Dell XPS 13 Plus Review: Looks Great, 4K Display, Decent Sound


The Dell XPS 13 has led the way in high-end Windows productivity laptops for many years, but its lead has slowly waned as rivals like Asus, HP and Lenovo close the gap with improved value and features. The MacBook Air (9/10, Wired Recommends), with Apple Silicon, provided a seismic shift in efficiency that the XPS 13 couldn’t match. However, Dell’s device has remained one of the best laptops around.

The field is strong, but a higher-priced MacBook Air M2 (7/10, Wired Recommended) hasn’t lived up to its predecessor, which means Dell has a chance. The XPS 13’s design is one key area where it has previously been unable to keep pace, but that’s about to change. The new Plus model aims to reclaim the crown of the range with a modernized look, supported by Intel’s new twelfth generation P series processors.

Through the Mirror

The XPS 13 Plus is all about design. Performance has been improved, but it’s the styling change that will draw attention. When the look was first revealed earlier this year, it did. No visible trackpad, a touch bar and a glass surface – it looked like a concept device. Dell may be trying out some new ideas before whittling it down to the regular XPS 13, but we do know that the XPS 13 2022 will only be available with the lower-powered Intel U-series chips, while the XPS 13 Plus has more performance . P-series processors The Plus model isn’t just a vehicle for ideas, a far cry from something like Microsoft’s interesting but flawed Surface Pro X (5/10, WIRED Recommends), but a real, true evolution of the XPS 13.

For some, this reality can be disappointing. It is not a radical change. These new features feel perfect and carefully push against the edge where the trick lies. The new glass design is a welcome change from the old carbon fiber look that the XPS 13 has been wearing for some time. I’m using the Platinum model, which, inside the shell, has white keys to go with the glass. The glass elements house the trackpad and the row of capacitive touch functions – Dell’s name for its Touch Bar.

It was surprising not to see a visible trackpad when this device was first shown off, but it doesn’t require much adjustment. I used it quickly as I would any other, with muscle memory doing the trick and a loud capacitive click backing it up. If you are a regular laptop user, you won’t have any problem.

Photography: Dell

Despite its attractive appearance, the Touch Bar doesn’t try to do too much; it just does the job. The keys are fixed, beyond the need to switch between function keys and media keys (brightness, volume, etc.) by pressing “fn”, and there are far fewer of them than with the Apple equivalent. The lack of functionality means it feels much less intrusive. It’s a worthy addition, if only for the sake of minimalist styling. Its only craziness is that entering a shortcut like “alt+f4” next to holding “fn” is a bit of a challenge, especially with smaller hands.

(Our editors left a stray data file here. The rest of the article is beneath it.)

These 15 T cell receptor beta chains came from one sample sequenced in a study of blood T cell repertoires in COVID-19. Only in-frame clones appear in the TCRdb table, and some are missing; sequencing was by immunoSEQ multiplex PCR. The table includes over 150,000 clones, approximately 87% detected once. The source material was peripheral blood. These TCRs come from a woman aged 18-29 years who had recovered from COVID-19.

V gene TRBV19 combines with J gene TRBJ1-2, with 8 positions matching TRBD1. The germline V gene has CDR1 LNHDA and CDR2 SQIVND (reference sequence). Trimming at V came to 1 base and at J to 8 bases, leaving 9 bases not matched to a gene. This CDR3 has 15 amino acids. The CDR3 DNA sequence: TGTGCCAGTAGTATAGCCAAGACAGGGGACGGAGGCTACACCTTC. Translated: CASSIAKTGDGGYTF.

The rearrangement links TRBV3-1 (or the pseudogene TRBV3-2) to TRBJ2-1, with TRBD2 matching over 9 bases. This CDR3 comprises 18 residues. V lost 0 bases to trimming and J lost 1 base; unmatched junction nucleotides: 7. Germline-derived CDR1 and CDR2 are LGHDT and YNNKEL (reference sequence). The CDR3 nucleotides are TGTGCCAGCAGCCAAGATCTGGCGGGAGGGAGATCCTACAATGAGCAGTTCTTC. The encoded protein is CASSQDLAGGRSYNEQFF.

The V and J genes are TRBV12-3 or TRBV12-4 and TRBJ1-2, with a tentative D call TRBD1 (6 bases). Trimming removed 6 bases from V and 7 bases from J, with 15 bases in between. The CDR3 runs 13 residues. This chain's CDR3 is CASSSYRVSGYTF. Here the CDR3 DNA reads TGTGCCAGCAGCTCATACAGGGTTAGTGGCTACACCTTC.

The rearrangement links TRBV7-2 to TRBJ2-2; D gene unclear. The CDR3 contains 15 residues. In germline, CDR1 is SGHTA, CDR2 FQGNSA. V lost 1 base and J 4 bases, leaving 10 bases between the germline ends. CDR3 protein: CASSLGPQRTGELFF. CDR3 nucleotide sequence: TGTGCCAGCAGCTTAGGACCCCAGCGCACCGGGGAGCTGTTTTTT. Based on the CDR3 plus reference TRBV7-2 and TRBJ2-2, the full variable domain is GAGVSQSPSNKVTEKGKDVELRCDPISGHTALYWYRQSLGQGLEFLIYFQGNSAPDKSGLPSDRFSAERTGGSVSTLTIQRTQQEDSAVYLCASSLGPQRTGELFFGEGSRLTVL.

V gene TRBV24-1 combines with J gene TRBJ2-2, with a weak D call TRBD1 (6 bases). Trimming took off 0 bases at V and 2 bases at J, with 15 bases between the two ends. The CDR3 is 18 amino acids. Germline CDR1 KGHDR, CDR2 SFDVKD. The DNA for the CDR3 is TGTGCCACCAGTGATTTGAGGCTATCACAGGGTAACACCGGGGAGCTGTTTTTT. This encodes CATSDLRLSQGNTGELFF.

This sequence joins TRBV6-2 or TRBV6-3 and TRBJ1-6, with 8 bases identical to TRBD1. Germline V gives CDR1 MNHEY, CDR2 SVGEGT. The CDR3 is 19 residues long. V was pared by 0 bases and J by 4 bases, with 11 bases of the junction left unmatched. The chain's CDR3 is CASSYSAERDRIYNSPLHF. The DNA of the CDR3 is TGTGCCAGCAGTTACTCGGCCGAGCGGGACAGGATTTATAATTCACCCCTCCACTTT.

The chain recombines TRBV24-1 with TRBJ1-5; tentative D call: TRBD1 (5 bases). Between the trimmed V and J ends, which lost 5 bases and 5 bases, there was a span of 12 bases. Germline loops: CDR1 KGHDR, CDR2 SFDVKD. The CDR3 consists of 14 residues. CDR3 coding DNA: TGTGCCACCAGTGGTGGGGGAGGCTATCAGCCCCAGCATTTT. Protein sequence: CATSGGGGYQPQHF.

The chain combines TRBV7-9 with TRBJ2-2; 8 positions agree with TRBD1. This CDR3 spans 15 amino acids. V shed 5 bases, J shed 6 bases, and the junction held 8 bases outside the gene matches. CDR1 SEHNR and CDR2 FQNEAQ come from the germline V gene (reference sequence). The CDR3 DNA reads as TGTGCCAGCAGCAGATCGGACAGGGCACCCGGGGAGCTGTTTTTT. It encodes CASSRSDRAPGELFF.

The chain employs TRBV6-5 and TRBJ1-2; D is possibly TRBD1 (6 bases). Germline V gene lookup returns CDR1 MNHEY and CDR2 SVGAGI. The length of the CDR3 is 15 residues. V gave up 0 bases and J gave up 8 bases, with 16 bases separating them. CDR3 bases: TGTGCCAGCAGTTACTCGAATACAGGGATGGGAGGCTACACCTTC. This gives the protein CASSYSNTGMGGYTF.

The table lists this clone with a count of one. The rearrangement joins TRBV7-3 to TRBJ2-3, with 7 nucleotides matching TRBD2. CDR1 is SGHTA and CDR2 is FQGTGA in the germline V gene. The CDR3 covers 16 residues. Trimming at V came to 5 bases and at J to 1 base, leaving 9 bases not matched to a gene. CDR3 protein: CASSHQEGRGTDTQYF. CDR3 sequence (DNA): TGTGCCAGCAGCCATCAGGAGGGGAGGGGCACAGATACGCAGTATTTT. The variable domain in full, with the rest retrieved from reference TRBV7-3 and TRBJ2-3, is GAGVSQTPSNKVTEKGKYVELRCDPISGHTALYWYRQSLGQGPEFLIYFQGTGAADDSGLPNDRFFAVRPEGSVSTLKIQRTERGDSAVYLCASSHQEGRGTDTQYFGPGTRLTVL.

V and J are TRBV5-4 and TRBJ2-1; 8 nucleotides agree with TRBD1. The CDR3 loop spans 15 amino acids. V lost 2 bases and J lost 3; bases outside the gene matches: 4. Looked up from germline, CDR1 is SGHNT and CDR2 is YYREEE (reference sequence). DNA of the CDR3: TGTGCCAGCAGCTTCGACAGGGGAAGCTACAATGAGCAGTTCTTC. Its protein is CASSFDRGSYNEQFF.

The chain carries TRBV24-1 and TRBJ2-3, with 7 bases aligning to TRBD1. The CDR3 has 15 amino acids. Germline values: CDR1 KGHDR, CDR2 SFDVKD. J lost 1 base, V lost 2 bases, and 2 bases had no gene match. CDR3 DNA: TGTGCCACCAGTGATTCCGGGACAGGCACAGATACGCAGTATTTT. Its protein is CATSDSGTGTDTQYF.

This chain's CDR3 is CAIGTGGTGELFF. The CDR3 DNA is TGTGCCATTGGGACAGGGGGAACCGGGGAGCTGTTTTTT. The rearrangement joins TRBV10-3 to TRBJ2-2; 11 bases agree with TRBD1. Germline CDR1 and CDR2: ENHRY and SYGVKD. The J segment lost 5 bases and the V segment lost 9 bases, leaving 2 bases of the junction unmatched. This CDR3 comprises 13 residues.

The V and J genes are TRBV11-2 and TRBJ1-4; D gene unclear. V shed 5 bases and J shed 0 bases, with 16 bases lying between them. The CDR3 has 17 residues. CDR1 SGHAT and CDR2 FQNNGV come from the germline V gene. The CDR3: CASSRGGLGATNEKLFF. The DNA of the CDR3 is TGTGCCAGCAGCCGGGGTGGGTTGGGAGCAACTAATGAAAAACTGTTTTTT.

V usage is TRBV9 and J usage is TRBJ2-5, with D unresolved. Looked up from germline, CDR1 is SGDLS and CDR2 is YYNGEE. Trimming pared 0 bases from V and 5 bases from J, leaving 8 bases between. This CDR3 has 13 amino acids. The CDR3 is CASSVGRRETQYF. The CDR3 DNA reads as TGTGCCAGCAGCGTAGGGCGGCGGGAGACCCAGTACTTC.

Surprisingly, it’s the rest of the keyboard, rather than the invisible touchpad, that takes getting used to. There are no gaps, with the keys extending from end to end. They may be a decent size, but I found myself hitting other keys when I typed, interrupting my flow but stopping before I hit an ironic key. Fortunately, the distraction goes away after a few days of use.

The keyboard, however, has a bigger problem. It’s not the travel or the feedback: the key press is suitably deep for such a thin device and the response is satisfying; this is a great essay writing device – the problem is the backlight. The problem can be reduced to the darker graphite model, offering more contrast between the white light and the rest of the laptop. However, the keyboard backlighting on the Platinum model I’m testing, with its whiter colors, is poor. It’s patchy in its coverage across the keys and just doesn’t get bright enough. It’s an odd oversight, but it dampens this laptop’s appeal to those who might work in less-than-ideal lighting conditions, such as students in classrooms. The XPS 13 Plus has a rejuvenated style, but that detracts from its clean look.

Power, packed

This machine will eat up any productivity tasks you can throw at it, with our model featuring the top-of-the-line 12th Gen Intel Core i7-1260P, 32GB of RAM, and 1TB of SSD storage. Even with lower specs, based on other 12th generation devices I’ve tested, the relative performance of the XPS 13 Plus and previous XPS 13 models, those looking for an ideal device for productivity in high demand will not be disappointed. 12th Gen Intel chips see a big boost in multi-core performance from the last generation, allowing for comfortable photo editing and some light video work (although it will be the life of the dongle for creatives who want to use memory cards or headphone jacks). Here you will only find two Thunderbolt 4 ports and nothing else. However, it is at least convenient to have one on each side.

The XPS 13 Plus stays very cool with low-demand workloads – think five to ten tabs and light multitasking. However, when you turn things up a notch, much of the device heats up on the top and bottom. The power Dell has managed to pack into this device is impressive, and so are the unique design choices it has made to achieve it. But it’s still not there when it comes to competing with Apple’s M2 or M1 chips in efficiency and sustained performance. Acceleration comes with laptop heat when you push the XPS 13 Plus and it starts stuttering. Less powerful power modes prevent this, such as a silent setting that works well but limits capabilities.



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